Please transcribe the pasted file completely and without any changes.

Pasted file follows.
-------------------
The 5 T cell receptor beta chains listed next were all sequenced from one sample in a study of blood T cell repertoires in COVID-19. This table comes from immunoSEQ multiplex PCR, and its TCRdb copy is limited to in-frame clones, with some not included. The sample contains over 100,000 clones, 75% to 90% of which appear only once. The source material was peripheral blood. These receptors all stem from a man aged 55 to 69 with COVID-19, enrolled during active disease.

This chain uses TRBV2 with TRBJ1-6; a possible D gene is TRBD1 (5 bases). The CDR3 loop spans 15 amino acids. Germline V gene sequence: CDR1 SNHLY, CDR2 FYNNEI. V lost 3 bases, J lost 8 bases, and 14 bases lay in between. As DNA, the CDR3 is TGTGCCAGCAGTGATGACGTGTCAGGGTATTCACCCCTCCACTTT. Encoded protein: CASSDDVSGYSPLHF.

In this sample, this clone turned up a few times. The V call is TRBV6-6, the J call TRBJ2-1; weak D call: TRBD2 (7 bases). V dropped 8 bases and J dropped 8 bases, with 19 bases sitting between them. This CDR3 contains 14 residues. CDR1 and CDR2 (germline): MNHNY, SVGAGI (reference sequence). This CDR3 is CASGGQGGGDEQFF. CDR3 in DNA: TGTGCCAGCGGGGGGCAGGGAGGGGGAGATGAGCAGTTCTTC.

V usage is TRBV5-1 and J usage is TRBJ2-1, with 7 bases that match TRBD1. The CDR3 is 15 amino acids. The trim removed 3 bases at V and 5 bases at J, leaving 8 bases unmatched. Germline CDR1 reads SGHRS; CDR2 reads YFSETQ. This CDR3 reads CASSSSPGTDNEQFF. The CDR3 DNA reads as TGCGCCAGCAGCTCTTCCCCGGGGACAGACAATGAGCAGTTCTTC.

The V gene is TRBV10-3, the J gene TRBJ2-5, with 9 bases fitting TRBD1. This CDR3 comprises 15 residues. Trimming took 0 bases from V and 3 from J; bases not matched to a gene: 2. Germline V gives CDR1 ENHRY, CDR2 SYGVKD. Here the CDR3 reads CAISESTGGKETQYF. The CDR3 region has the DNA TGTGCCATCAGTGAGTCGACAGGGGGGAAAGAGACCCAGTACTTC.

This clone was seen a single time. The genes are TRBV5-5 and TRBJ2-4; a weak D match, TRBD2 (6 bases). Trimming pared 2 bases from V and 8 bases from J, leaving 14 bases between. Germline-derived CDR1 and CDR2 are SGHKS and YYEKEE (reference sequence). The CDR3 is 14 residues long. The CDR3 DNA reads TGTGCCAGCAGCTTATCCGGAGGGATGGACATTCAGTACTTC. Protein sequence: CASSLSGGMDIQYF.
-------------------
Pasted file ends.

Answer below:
The 5 T cell receptor beta chains listed next were all sequenced from one sample in a study of blood T cell repertoires in COVID-19. This table comes from immunoSEQ multiplex PCR, and its TCRdb copy is limited to in-frame clones, with some not included. The sample contains over 100,000 clones, 75% to 90% of which appear only once. The source material was peripheral blood. These receptors all stem from a man aged 55 to 69 with COVID-19, enrolled during active disease.

This chain uses TRBV2 with TRBJ1-6; a possible D gene is TRBD1 (5 bases). The CDR3 loop spans 15 amino acids. Germline V gene sequence: CDR1 SNHLY, CDR2 FYNNEI. V lost 3 bases, J lost 8 bases, and 14 bases lay in between. As DNA, the CDR3 is TGTGCCAGCAGTGATGACGTGTCAGGGTATTCACCCCTCCACTTT. Encoded protein: CASSDDVSGYSPLHF.

In this sample, this clone turned up a few times. The V call is TRBV6-6, the J call TRBJ2-1; weak D call: TRBD2 (7 bases). V dropped 8 bases and J dropped 8 bases, with 19 bases sitting between them. This CDR3 contains 14 residues. CDR1 and CDR2 (germline): MNHNY, SVGAGI (reference sequence). This CDR3 is CASGGQGGGDEQFF. CDR3 in DNA: TGTGCCAGCGGGGGGCAGGGAGGGGGAGATGAGCAGTTCTTC.

V usage is TRBV5-1 and J usage is TRBJ2-1, with 7 bases that match TRBD1. The CDR3 is 15 amino acids. The trim removed 3 bases at V and 5 bases at J, leaving 8 bases unmatched. Germline CDR1 reads SGHRS; CDR2 reads YFSETQ. This CDR3 reads CASSSSPGTDNEQFF. The CDR3 DNA reads as TGCGCCAGCAGCTCTTCCCCGGGGACAGACAATGAGCAGTTCTTC.

The V gene is TRBV10-3, the J gene TRBJ2-5, with 9 bases fitting TRBD1. This CDR3 comprises 15 residues. Trimming took 0 bases from V and 3 from J; bases not matched to a gene: 2. Germline V gives CDR1 ENHRY, CDR2 SYGVKD. Here the CDR3 reads CAISESTGGKETQYF. The CDR3 region has the DNA TGTGCCATCAGTGAGTCGACAGGGGGGAAAGAGACCCAGTACTTC.

This clone was seen a single time. The genes are TRBV5-5 and TRBJ2-4; a weak D match, TRBD2 (6 bases). Trimming pared 2 bases from V and 8 bases from J, leaving 14 bases between. Germline-derived CDR1 and CDR2 are SGHKS and YYEKEE (reference sequence). The CDR3 is 14 residues long. The CDR3 DNA reads TGTGCCAGCAGCTTATCCGGAGGGATGGACATTCAGTACTTC. Protein sequence: CASSLSGGMDIQYF.